Although some of my initial results were informative, I was expecting the majority of them to be much more groundbreaking than they were. However, the few findings that surprised me invigorated me to dive deeper into the search queries. The first thing I looked at were the analogies. I began by searching for ‘men’ – ‘strong’ + ‘women’, and received the results you see below. I did not find any of these words to have much relevance or information about how women were portrayed as strong during the war, as almost all of these words are gender neutral. So, I instead tried ‘man’ – ‘war’ + ‘women’. These produced a little more interesting results. As seen below, a lot of these words reference women, such as “ladies”, “wacs” (women army corps), “girl”, and “lady”. However, a lot of other words came up that do not necessarily reference women, but have feminine connotations, or are commonly associated with women, such as “babies”, “dancing”, “child”, “companion”, and “caretaker”. Additionally, there were other words such as “startled”, “frightened”, “slower” that also commonly have feminine connotations, but are negative, or seen as inferior. I was pleasantly surprised at first, because I was honestly expecting more than merely three negative words that were associated with women. However, I then remembered that most of the texts that I chose that were directly about women were works of fiction, and when a woman is the protagonist in a story, it is uncommon for her to be described using words that demean her. These results were a preliminary indication of the words that were used to describe and talk about women in the war when men were taken out of the picture. Going further, I wondered what would appear when I simply searched what words were closest to “woman” and “man” as individual, separate words. I immediately saw a difference. The fourth word that was most commonly associated with a woman was “loneliness”, whereas the fourth most commonly associated word for a man was “admiration.” Although this makes sense, considering a lot of women had their husbands, boyfriends, brothers, and fathers go off to war, it is almost unsettling that it was so frequently used to describe women. Additionally, a lot of other words in the results for “women” pertain to their physical features, such as “countenance”, “eyes”, “voice”, and “look.” This is a stark contrast to some of the results produced from “man.” For example, common words that were used in reference to men were “inventor”, “pleasure”, “burly”, “handsome”, and “genius.” Even when I changed the search number to upwards of fifty results, no words remotely similar to those appeared for women. This shows that even though almost half of my texts are works of fiction, when women were described or portrayed in a positive way, it was rarely to the same standards as men. They were credited with other attributes, pertaining more to their physical appearance, whereas men were considered highly more for their minds or their physical strength. I was intrigued to move onto more specific search queries, as these first results gave me a solid foundation for my research questions. I next used the function that examines the space between two things, and what is closest to them, using ‘woman’ – ‘triumph’, as I wanted to see how women’s achievements and accomplishments during the war were talked about, if at all. I received odd results, as can be seen in the image in the bottom left; almost all words were related to forms of travel. Words like “cars”, “trip”, “ferry”, “taxi”, and “traveling.” However, I then remembered that one of the texts in my corpus was a guide for women on how to travel with babies during the war. I tested the same function with ‘women’ instead of ‘woman’, and received vastly different results (as seen in the middle image below). Much more official, almost industrial, words related to war appeared, such as “laborers”, “men”, “depots”, “operated”, “serving”, etc. I’m not entirely sure why two words that are essentially the same, only different tenses, produced such different results, but I found it interesting to see that when a woman was mentioned as an individual, the space between ‘woman’ and ‘triumph’ mainly had to do with traveling and being a caretaker. On the other hand, when it was women being talked about collectively, the space between the two words became much more official and similar to war rhetoric.                 These results fascinated me so much that I decided to conduct a similar experiment on a different function- one that compared the closeness of the two words, rather than the space between them. In other words, what results are produced when triumph is being associated with a singular woman, versus women as a whole. The implications of the results to this function were closely similar to those of the last function. When I searched ‘woman’ + ‘triumph’, a lot of words related to physical features of a woman came up, such as “lips”, “smile”, “eyebrows”, “countenance”, “face”, “eyes”, “teeth”, and “elbows”. Having a woman being described as triumphant only in terms of her physical qualities is basically what I expected from this result. Other alarming terms such as “betrayed”, “ashamed”, and “loneliness” were commonly used in relation to a woman and being triumphant. However, when I ran the function with ‘women’, the results were strikingly different. Words such as “loyal”, “america”, “genius”, “WACs”, and “patriotic”, which all have positive connotations, were among the most frequently used. In general, women were praised more when spoken about in generalities rather than on an individual basis. I believe that this may be because of the role that mothers and women on the home-front played, in terms of the domestication of women in that time period. As shown by these results, women were more likely to be glorified and praised with words commonly used to glorify and praise men when they were referenced as an entire gender. As can be inferred, a singular woman was more often spoken about in terms of mother roles and feelings of grief about the men at war, explaining words like “sigh” and “loneliness.” Furthermore, when I searched for the closeness between ‘women’ + ‘accomplishment’, the results to the left were produced. Most of these words are negative, such as “disadvantage”, “resented”, “dissatisfaction”, and “distrust”, while most of the other words have mild praise correlated to them, like “competent”, “qualification”, “regular”, and “legitimate.” This corpus, although women are widely mentioned, gives little credit to women and their accomplishments during the wartime. These results and search queries align with work that writer Joshua Goldstein discusses in his book, War and Gender. He elaborates on the stigmas and roles that men and women play in wartime and how those roles have an impact on society. In his section on women, he explains, “In every society at war, women workers help to sustain the war effort. Most of this work is unpaid, and largely unmeasured … Such new gender arrangements boost the war effort, but are typically cast as temporary” (Goldstein, 2001, pp. 380–396). This claim is further supported through the results of this past search query, as well as the ones that associate with women’s and triumphs. This research shows that women played a monumental role in the war, but their participation and contribution is practically discredited and not seen as a plausible long-term commitment, solely because they are women.  Overall, this implementation of word2vec analysis has been informative and, unfortunately, not that surprising. It was no shock to me that a woman’s achievements during World War II were not nearly as talked about or acknowledged to that of a man’s. Women were more often than not thrown into the category of  domestic work and support, rather than critical participants of the road to victory against the Axis powers. Although we no longer live in an era of war, accomplishments and successes of women are ignored and underplayed in almost all professions. However, research like this helps to bring awareness to the unspoken heroes and, hopefully, encourage the start of a new age in which everyone, men and women of all ages, races, sexual orientations, will be recognized for their intelligence, bravery, and patriotism.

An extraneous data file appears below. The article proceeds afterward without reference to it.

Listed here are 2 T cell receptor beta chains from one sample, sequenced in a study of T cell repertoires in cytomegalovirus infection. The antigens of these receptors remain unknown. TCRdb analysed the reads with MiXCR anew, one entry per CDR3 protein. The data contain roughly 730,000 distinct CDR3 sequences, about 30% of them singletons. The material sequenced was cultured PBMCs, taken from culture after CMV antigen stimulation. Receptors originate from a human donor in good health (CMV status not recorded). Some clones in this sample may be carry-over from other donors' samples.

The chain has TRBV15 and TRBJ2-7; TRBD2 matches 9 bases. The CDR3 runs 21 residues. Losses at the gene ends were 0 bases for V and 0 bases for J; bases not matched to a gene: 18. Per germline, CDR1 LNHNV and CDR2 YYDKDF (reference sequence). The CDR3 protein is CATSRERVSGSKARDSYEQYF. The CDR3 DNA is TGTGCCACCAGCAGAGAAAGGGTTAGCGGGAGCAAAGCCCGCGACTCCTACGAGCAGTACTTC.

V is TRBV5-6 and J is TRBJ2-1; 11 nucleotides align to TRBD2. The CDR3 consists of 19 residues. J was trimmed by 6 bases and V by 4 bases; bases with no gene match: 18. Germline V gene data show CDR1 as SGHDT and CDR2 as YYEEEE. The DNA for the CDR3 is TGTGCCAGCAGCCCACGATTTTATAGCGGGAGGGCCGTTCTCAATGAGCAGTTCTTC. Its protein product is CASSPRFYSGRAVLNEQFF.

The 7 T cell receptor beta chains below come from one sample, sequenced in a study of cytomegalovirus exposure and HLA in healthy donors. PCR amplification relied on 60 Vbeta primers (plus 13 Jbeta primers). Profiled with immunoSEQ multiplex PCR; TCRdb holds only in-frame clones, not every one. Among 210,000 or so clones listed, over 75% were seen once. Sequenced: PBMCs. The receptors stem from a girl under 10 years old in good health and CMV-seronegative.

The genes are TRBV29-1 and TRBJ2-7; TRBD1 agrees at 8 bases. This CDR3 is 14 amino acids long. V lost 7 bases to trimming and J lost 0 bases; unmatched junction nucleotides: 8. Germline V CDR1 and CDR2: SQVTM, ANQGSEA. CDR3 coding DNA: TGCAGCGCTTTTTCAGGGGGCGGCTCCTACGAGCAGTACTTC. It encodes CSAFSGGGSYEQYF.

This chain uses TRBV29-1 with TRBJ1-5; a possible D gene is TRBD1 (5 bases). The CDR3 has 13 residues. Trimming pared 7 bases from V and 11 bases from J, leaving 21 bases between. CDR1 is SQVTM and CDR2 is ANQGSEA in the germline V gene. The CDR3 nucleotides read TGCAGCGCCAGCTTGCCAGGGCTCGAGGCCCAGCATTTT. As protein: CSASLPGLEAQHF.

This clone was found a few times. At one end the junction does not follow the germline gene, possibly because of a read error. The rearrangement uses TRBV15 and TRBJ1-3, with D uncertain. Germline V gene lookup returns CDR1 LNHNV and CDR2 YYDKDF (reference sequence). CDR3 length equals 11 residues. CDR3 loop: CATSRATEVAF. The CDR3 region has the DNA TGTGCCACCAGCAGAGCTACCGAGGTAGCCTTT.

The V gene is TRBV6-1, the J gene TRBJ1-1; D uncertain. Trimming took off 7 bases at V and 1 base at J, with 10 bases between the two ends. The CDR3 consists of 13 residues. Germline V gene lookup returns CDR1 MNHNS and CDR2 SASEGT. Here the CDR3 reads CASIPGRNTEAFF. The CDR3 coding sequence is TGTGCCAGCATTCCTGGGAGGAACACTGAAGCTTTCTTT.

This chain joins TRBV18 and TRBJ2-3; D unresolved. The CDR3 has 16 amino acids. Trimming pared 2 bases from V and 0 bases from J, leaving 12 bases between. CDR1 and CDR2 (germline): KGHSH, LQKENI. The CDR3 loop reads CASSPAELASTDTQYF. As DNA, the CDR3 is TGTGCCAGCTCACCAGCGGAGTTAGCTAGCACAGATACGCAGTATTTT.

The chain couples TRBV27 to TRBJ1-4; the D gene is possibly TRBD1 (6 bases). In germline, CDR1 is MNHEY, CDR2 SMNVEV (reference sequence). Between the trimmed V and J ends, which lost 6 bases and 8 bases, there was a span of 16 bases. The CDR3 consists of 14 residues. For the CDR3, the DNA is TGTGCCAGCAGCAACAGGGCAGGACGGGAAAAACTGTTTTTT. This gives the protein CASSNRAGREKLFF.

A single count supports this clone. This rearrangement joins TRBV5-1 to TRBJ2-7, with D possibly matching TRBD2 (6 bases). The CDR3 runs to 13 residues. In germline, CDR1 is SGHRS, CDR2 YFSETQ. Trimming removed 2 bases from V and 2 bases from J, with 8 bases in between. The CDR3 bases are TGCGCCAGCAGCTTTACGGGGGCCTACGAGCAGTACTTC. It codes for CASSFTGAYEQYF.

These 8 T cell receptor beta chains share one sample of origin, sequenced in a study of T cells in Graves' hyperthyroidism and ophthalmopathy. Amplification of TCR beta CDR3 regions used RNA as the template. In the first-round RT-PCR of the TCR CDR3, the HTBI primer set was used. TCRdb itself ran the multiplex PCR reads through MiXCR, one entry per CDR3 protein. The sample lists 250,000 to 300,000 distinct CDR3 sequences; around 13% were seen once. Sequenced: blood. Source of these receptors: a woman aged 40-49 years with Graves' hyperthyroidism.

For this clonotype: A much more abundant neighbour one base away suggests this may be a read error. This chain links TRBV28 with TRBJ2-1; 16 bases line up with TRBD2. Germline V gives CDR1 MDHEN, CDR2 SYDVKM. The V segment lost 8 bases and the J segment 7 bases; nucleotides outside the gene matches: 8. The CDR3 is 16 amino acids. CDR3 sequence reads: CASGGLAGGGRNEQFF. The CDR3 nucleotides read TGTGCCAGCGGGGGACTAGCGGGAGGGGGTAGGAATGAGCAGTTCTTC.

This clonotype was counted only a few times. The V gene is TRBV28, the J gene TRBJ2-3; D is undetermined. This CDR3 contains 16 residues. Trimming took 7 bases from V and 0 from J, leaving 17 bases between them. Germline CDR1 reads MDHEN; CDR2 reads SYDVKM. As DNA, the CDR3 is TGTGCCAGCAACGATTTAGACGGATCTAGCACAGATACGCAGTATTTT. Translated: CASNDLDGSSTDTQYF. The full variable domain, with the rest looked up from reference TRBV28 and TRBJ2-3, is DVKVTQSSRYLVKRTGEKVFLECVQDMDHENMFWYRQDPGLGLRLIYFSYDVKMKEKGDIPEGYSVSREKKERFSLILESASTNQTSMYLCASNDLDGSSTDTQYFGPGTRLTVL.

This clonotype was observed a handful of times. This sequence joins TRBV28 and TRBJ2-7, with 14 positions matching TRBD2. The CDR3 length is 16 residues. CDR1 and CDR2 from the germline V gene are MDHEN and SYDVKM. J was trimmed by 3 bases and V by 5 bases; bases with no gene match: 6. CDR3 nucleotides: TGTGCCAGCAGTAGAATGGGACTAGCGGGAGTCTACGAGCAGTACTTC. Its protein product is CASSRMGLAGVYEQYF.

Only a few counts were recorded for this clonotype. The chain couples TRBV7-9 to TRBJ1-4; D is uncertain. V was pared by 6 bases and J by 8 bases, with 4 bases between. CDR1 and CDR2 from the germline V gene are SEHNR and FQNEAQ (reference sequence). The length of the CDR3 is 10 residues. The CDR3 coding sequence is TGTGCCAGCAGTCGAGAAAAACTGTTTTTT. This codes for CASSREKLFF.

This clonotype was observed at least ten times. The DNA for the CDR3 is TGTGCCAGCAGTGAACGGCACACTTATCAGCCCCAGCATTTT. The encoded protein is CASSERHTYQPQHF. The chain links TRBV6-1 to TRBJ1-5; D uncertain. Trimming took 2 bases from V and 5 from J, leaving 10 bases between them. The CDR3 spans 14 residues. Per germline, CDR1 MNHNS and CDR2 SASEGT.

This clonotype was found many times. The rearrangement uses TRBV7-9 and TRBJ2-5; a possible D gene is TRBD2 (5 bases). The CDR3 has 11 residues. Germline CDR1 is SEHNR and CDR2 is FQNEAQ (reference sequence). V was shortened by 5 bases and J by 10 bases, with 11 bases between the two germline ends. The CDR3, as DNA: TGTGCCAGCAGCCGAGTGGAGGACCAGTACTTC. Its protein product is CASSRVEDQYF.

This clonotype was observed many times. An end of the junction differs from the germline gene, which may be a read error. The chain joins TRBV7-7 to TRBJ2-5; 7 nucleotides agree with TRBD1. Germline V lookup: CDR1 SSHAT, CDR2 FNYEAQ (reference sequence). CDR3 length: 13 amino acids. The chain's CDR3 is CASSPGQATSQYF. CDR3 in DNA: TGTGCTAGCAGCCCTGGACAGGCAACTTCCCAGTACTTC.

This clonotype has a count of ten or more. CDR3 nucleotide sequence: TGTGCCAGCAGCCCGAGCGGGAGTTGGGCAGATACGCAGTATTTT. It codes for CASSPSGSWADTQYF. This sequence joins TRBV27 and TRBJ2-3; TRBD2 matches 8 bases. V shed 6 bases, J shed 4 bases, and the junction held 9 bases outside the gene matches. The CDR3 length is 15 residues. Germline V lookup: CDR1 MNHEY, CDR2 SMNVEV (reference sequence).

Sources

Goldstein, Joshua S. “War and Gender.” Springer, Springer US, 1 Jan. 1970, link.springer.com/referenceworkentry/10.1007/0-387-29907-6_11.